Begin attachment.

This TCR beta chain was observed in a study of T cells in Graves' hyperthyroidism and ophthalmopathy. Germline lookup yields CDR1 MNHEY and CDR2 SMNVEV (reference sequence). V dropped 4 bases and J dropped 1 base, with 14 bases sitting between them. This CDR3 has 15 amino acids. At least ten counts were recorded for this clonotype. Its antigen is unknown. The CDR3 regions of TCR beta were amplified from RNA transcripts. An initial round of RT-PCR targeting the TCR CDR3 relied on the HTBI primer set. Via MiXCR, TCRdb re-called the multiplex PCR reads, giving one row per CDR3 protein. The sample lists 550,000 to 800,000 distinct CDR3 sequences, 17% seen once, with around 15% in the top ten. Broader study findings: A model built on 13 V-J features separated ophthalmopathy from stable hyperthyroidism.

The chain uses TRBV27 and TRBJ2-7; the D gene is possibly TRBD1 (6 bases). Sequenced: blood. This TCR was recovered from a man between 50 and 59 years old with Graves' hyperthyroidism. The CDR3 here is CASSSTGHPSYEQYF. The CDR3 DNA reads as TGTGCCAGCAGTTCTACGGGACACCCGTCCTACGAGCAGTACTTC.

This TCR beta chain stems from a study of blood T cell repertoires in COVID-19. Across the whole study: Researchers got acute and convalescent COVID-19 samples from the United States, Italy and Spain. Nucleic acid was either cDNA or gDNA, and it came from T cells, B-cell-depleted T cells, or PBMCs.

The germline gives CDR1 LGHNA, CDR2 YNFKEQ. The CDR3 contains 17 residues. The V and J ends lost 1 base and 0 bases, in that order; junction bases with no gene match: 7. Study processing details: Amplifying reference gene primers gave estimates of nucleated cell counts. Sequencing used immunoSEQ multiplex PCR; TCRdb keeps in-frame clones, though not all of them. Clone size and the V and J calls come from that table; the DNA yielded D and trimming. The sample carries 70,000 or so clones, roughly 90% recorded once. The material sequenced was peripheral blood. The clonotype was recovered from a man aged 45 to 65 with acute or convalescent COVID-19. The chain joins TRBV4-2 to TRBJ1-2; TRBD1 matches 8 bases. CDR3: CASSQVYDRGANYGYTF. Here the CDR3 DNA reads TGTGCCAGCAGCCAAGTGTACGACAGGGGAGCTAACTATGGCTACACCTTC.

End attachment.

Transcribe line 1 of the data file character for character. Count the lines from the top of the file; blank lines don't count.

This TCR beta chain was observed in a study of T cells in Graves' hyperthyroidism and ophthalmopathy. Germline lookup yields CDR1 MNHEY and CDR2 SMNVEV (reference sequence). V dropped 4 bases and J dropped 1 base, with 14 bases sitting between them. This CDR3 has 15 amino acids. At least ten counts were recorded for this clonotype. Its antigen is unknown. The CDR3 regions of TCR beta were amplified from RNA transcripts. An initial round of RT-PCR targeting the TCR CDR3 relied on the HTBI primer set. Via MiXCR, TCRdb re-called the multiplex PCR reads, giving one row per CDR3 protein. The sample lists 550,000 to 800,000 distinct CDR3 sequences, 17% seen once, with around 15% in the top ten. Broader study findings: A model built on 13 V-J features separated ophthalmopathy from stable hyperthyroidism.